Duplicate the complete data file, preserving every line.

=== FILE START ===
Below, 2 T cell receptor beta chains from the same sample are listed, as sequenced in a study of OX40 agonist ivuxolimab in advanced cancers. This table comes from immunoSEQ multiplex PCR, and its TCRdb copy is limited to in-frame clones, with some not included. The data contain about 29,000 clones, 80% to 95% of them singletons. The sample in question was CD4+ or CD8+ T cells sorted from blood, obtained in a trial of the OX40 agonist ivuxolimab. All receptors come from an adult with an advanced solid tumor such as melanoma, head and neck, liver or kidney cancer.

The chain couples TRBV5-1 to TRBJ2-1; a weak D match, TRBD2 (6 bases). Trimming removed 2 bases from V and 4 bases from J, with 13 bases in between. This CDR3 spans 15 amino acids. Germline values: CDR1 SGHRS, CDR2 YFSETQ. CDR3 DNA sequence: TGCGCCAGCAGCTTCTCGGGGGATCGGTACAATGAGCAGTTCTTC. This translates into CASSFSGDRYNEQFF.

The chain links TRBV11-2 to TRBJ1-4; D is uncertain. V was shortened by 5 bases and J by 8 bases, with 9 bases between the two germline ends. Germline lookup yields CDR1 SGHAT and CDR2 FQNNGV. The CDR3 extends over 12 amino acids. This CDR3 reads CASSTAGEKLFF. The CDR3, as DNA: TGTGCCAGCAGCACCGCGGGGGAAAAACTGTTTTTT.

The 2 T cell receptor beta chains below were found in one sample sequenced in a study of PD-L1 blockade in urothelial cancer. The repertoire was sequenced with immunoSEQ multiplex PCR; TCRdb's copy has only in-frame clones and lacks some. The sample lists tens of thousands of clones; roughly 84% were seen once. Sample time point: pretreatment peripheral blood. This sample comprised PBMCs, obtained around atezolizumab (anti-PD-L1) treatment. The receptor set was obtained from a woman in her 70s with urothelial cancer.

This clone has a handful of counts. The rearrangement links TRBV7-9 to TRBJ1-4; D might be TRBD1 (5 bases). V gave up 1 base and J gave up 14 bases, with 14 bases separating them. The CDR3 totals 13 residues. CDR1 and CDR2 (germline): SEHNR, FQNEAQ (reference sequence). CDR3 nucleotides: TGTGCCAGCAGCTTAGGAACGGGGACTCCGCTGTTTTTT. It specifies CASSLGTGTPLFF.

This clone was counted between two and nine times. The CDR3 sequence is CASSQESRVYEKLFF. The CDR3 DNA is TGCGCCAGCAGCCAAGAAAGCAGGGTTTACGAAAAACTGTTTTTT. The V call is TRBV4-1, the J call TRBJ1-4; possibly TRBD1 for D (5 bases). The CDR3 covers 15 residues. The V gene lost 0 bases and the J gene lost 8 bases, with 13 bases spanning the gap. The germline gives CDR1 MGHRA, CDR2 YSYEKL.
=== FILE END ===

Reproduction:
Below, 2 T cell receptor beta chains from the same sample are listed, as sequenced in a study of OX40 agonist ivuxolimab in advanced cancers. This table comes from immunoSEQ multiplex PCR, and its TCRdb copy is limited to in-frame clones, with some not included. The data contain about 29,000 clones, 80% to 95% of them singletons. The sample in question was CD4+ or CD8+ T cells sorted from blood, obtained in a trial of the OX40 agonist ivuxolimab. All receptors come from an adult with an advanced solid tumor such as melanoma, head and neck, liver or kidney cancer.

The chain couples TRBV5-1 to TRBJ2-1; a weak D match, TRBD2 (6 bases). Trimming removed 2 bases from V and 4 bases from J, with 13 bases in between. This CDR3 spans 15 amino acids. Germline values: CDR1 SGHRS, CDR2 YFSETQ. CDR3 DNA sequence: TGCGCCAGCAGCTTCTCGGGGGATCGGTACAATGAGCAGTTCTTC. This translates into CASSFSGDRYNEQFF.

The chain links TRBV11-2 to TRBJ1-4; D is uncertain. V was shortened by 5 bases and J by 8 bases, with 9 bases between the two germline ends. Germline lookup yields CDR1 SGHAT and CDR2 FQNNGV. The CDR3 extends over 12 amino acids. This CDR3 reads CASSTAGEKLFF. The CDR3, as DNA: TGTGCCAGCAGCACCGCGGGGGAAAAACTGTTTTTT.

The 2 T cell receptor beta chains below were found in one sample sequenced in a study of PD-L1 blockade in urothelial cancer. The repertoire was sequenced with immunoSEQ multiplex PCR; TCRdb's copy has only in-frame clones and lacks some. The sample lists tens of thousands of clones; roughly 84% were seen once. Sample time point: pretreatment peripheral blood. This sample comprised PBMCs, obtained around atezolizumab (anti-PD-L1) treatment. The receptor set was obtained from a woman in her 70s with urothelial cancer.

This clone has a handful of counts. The rearrangement links TRBV7-9 to TRBJ1-4; D might be TRBD1 (5 bases). V gave up 1 base and J gave up 14 bases, with 14 bases separating them. The CDR3 totals 13 residues. CDR1 and CDR2 (germline): SEHNR, FQNEAQ (reference sequence). CDR3 nucleotides: TGTGCCAGCAGCTTAGGAACGGGGACTCCGCTGTTTTTT. It specifies CASSLGTGTPLFF.

This clone was counted between two and nine times. The CDR3 sequence is CASSQESRVYEKLFF. The CDR3 DNA is TGCGCCAGCAGCCAAGAAAGCAGGGTTTACGAAAAACTGTTTTTT. The V call is TRBV4-1, the J call TRBJ1-4; possibly TRBD1 for D (5 bases). The CDR3 covers 15 residues. The V gene lost 0 bases and the J gene lost 8 bases, with 13 bases spanning the gap. The germline gives CDR1 MGHRA, CDR2 YSYEKL.